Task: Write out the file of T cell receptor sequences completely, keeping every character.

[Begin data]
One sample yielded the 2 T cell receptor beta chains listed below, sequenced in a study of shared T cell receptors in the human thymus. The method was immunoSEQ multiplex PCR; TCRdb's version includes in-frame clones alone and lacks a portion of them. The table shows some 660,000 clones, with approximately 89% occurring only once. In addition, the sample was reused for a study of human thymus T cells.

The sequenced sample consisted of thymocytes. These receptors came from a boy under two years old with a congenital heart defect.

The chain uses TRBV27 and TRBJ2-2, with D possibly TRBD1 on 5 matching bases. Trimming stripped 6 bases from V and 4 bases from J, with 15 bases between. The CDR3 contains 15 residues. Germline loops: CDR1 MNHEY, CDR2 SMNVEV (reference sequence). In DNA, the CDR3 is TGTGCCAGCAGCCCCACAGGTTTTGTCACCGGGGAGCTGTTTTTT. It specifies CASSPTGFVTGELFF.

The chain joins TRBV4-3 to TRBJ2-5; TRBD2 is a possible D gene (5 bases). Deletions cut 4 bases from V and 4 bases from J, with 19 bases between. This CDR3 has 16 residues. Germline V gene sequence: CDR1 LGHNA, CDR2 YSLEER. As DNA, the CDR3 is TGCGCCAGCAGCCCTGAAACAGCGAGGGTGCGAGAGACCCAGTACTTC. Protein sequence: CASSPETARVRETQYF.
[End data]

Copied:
One sample yielded the 2 T cell receptor beta chains listed below, sequenced in a study of shared T cell receptors in the human thymus. The method was immunoSEQ multiplex PCR; TCRdb's version includes in-frame clones alone and lacks a portion of them. The table shows some 660,000 clones, with approximately 89% occurring only once. In addition, the sample was reused for a study of human thymus T cells.

The sequenced sample consisted of thymocytes. These receptors came from a boy under two years old with a congenital heart defect.

The chain uses TRBV27 and TRBJ2-2, with D possibly TRBD1 on 5 matching bases. Trimming stripped 6 bases from V and 4 bases from J, with 15 bases between. The CDR3 contains 15 residues. Germline loops: CDR1 MNHEY, CDR2 SMNVEV (reference sequence). In DNA, the CDR3 is TGTGCCAGCAGCCCCACAGGTTTTGTCACCGGGGAGCTGTTTTTT. It specifies CASSPTGFVTGELFF.

The chain joins TRBV4-3 to TRBJ2-5; TRBD2 is a possible D gene (5 bases). Deletions cut 4 bases from V and 4 bases from J, with 19 bases between. This CDR3 has 16 residues. Germline V gene sequence: CDR1 LGHNA, CDR2 YSLEER. As DNA, the CDR3 is TGCGCCAGCAGCCCTGAAACAGCGAGGGTGCGAGAGACCCAGTACTTC. Protein sequence: CASSPETARVRETQYF.